DRINKING WATER SOURCES OF SOLAPUR
The Solapur District was ruled by various dynasties such as Andhrabhratyas, Chalukyas, Rashtrkutas, Yadavas and Bahamanis. 'SOLAPUR' is believed to be derived from two words 'SOLA' meaning sixteen and 'PUR' meaning village. The present city of Solapur extends over sixteen villages. Solapur district is one of the four districts that make up the region of western Maharashtra. It is the fourth largest district in Maharashtra in terms of land area and seventh largest in terms of population and as an important junction on the central railroad line. According to the 2011 census, approximately 1.1 million people live in the city of Solapur.
The city of Solapur is the capital of the Solapur district. The district covers an area of about 14,895 square kilometers. It is located on the south eastern edge of the state and lies entirely in the Bhima and Seena basins, which accounts for 4.82% of the total area of Maharashtra state. Of the total area of the district, 339 square kilometers (2.28%) is urban area, while the remaining 14,505 square kilometers (97.72%) is rural area. The land use area of Solapur district consists of 342 square kilometres of forest area, 789 square kilometres of uncultivated area, 11,315 square kilometres of cultivated area, and 1788 square kilometres of ground water irrigated area.
Solapur city has a number of small and medium scale companies, well known for their textile industry. Solapur chadders (woollen blanket or large shawl) and towels are famous around the globe. The district has the largest industry in Maharashtra for the manufacture of Beedi (thin cigarette or mini-cigar filled with tobacco flakes). Solapur is also known for its oil seed market. Solapur district is famous for chadder, handlooms, power loom and sugar industries etc.
This dam was built on the Bhima River, which rises from the ranges of the Western Ghat. The Bhima River originates in Bhima Shankar Pune. It is located near the village of Ujjani on the Bhima river of Madha Taluk in Solapur district in the Indian state of Maharashtra. The Ujjani Dam is the largest dam on Bhima River and is an earthfill and gravity dam. 22 dams have been built on the Bhima River, which the Ujjani Dam being the last dam on the river. It is the largest in the valley intercepting a catchment area of 14856 square km. Construction of the Ujjani Dam began in 1969 and was completed in 1980. It has a capacity of 3,313,071,000 m3 (100%). Its height is 56.4 m, length is 2534 m and electricity generation is 12 MW. The reservoir has a total of 41 doors and its backwater is known as “Yashwant Sagar”. If there is no rainfall in Solapur district, the dam is still filled because of heavy rainfall from western side of Pune district. The Ujjani dam is an earth cum concrete masonry dam, which has created a multipurpose reservoir. Its large reservoir provides multi-purpose benefits of irrigation, hydroelectric power generation, drinking and industrial water supply, and fisheries. Irrigation from the reservoir`s storage is provided by two irrigation canal systems originating from the dam – The Left Bank Main Canal (LBMC) and The Right Bank Main canal (RBMC). The dam supplies water to the urban and rural pockets of Solapur district, some parts of Ahmednagar and district. The SMC lift at 75MLD of water at Takali, and 80 MLD at Ujjani dam.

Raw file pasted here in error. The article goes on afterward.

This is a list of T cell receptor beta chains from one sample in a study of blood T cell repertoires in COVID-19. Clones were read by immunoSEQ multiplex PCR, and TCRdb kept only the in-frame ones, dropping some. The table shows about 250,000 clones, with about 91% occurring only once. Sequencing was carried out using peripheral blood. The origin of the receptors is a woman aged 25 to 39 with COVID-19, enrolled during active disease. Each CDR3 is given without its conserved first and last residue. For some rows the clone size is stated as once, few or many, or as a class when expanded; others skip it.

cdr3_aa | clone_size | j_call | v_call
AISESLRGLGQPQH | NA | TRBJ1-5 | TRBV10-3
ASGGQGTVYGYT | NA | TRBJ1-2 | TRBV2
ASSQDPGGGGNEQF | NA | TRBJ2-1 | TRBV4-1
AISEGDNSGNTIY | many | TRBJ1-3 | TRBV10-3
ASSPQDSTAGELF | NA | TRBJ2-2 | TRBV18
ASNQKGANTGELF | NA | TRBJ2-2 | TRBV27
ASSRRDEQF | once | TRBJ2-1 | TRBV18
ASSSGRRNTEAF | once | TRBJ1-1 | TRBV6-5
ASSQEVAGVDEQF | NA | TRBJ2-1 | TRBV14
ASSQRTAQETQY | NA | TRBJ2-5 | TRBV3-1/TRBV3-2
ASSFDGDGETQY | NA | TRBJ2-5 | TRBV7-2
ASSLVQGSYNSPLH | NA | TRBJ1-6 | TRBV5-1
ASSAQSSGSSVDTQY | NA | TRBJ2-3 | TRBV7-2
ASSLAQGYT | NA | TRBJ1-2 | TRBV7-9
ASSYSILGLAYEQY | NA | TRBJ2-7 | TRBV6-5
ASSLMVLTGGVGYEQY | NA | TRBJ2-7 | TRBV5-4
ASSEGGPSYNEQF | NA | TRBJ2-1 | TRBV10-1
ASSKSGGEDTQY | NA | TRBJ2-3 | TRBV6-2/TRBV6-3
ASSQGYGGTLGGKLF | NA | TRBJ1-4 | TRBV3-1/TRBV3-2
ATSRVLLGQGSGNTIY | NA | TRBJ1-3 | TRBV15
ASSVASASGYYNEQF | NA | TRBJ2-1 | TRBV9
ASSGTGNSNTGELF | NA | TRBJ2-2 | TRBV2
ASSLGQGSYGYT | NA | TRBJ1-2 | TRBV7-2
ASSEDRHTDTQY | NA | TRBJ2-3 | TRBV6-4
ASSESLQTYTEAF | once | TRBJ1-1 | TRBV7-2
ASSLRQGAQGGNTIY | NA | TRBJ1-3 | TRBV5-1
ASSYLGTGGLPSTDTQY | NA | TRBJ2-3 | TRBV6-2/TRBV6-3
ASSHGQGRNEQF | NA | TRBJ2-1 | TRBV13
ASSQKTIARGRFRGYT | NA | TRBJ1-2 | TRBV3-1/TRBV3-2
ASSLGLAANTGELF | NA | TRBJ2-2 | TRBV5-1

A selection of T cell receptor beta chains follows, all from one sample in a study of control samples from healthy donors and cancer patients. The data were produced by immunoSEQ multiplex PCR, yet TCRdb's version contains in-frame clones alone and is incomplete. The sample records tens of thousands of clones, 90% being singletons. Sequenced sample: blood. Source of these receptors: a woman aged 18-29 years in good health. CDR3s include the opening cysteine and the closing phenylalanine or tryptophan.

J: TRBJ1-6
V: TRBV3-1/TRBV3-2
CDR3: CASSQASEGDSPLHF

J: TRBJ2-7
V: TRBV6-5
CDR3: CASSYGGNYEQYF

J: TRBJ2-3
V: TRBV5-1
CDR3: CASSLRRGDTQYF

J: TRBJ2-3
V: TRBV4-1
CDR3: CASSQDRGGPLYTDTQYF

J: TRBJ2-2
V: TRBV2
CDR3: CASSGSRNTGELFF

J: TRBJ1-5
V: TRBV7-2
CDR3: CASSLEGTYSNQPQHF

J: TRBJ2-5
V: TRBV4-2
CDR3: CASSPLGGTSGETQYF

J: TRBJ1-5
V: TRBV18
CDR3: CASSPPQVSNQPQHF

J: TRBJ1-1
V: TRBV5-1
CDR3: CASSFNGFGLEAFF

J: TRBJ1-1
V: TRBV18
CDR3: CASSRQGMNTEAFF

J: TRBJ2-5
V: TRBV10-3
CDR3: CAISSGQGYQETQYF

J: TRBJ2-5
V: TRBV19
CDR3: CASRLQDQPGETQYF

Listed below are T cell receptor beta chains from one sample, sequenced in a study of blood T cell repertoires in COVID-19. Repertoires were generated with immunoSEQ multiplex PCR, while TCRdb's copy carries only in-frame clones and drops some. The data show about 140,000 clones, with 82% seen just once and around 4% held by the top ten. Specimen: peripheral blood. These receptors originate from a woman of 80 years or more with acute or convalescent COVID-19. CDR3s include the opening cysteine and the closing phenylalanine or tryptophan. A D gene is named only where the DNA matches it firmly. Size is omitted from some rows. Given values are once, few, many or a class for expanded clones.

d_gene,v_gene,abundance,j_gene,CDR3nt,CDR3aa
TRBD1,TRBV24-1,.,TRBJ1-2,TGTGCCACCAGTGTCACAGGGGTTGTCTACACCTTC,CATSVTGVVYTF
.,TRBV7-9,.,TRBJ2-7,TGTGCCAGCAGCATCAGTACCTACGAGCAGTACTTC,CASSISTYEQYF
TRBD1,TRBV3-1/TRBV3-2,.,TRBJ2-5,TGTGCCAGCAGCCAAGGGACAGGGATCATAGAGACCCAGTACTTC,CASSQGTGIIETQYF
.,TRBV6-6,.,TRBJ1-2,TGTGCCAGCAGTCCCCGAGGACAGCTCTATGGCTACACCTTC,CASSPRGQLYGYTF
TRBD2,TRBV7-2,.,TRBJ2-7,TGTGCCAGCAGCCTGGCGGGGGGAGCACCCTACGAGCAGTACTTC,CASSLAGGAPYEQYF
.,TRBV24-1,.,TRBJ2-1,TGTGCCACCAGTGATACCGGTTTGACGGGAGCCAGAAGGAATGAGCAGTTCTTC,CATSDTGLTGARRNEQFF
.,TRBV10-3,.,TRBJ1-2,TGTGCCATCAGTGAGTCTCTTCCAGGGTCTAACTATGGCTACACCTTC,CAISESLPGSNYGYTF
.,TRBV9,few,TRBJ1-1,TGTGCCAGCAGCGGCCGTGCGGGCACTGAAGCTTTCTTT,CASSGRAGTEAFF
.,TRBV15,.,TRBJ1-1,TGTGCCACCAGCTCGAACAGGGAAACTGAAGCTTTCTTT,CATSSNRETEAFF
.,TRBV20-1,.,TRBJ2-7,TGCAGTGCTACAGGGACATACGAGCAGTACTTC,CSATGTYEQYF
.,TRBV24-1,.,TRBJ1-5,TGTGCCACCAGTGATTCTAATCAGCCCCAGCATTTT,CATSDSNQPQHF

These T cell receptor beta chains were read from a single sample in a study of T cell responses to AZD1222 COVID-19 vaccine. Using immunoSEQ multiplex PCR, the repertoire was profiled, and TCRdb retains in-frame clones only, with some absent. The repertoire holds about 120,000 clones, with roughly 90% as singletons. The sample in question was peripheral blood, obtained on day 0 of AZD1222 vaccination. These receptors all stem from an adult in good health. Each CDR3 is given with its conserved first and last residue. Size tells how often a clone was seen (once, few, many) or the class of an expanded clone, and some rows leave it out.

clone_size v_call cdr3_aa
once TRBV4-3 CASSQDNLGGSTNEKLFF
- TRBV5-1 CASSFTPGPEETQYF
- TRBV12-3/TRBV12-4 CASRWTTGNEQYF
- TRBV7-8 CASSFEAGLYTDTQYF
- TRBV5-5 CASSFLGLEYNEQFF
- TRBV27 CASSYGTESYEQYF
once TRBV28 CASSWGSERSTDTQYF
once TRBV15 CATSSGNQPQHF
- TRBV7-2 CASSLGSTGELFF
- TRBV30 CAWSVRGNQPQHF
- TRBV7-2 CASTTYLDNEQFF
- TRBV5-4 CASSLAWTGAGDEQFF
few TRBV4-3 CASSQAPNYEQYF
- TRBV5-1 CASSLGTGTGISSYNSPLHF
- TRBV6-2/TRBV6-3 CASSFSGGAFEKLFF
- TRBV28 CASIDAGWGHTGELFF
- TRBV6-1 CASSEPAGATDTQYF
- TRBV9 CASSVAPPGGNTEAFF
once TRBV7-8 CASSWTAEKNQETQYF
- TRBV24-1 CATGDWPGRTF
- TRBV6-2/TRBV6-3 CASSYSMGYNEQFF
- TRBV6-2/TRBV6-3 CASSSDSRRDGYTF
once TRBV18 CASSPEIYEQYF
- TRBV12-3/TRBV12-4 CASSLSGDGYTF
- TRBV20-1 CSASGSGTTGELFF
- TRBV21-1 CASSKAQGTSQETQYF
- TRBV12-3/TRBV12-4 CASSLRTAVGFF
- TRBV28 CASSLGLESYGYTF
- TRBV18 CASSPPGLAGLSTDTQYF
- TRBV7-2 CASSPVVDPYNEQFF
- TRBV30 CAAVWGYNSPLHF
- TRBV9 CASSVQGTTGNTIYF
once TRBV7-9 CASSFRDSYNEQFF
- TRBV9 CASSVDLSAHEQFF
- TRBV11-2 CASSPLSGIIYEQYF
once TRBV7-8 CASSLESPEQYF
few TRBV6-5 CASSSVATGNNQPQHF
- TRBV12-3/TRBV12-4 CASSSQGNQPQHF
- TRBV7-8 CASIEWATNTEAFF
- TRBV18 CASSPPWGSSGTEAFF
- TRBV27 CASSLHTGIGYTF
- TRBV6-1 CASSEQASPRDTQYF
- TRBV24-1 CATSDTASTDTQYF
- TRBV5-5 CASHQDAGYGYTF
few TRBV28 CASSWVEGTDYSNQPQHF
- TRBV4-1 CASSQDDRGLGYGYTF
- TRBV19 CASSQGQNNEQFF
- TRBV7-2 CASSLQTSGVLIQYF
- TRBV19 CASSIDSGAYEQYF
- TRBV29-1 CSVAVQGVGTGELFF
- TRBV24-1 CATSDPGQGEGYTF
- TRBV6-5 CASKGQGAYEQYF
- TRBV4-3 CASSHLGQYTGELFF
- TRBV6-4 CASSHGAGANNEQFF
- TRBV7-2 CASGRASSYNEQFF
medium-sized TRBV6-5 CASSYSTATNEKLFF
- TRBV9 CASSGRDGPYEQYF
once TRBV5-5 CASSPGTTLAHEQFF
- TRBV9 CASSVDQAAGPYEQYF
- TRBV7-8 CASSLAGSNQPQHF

Ekrukh Hipparga Lake:
Ekrukh Hipparhe Lake was established during the period when Solapur was under British rule 1871. It has a capacity of 84,950,540 m3 and this lake is one of the historical man-made water reservoirs near Solapur city at a distance of around 12 km. The reservoir commands a gross area of 17,152 acres with maximum height of 21.45m. The total catchment area of the reservoir is 411.81 sq.km. In addition to water for irrigation and domestic use in villages, Ekrukh Lake provides drinking water to Solapur city and is one of the city’s major water resources.
The groundwater availability varies in the city due to the lack of continuity of groundwater flow at greater depths and the hard rock terrain. Recharging of the upper shallow aquifers takes place during the monsoon only. Currently, there are public bore-wells (22%) as well as private bore-wells (78%) in the city, some of them equipped with electric pumps. According to city government records, 2195 bore-wells were drilled in the city by 2021, and the water table ranged from 100 and 150 metres. There are roughly 10,000 bore-wells in the city, of which about 60% are said to be seasonal with low discharge (about 200 to 500 litres/day), almost 30% with medium discharge (about 500 to 2000 litres/day) and nearly 10% with discharge of more than 2500 litres/day. It is estimated that approximately 3 to 4.5 MLD is made available through groundwater resources. During the summer, nearly 20% of the bore-wells are unusable
Out of three sources, most drinking water comes from Ujjani dam, which is treated at two water treatment plants, one is Soregaon with a capacity of 108 MLD and another one is Pakani with a capacity of 75 MLD. The water Ekrukh Hipperga Lake is treated at Bhavani water treatment plant with a capacity of 25 MLD.
Note: MLD: million liters per day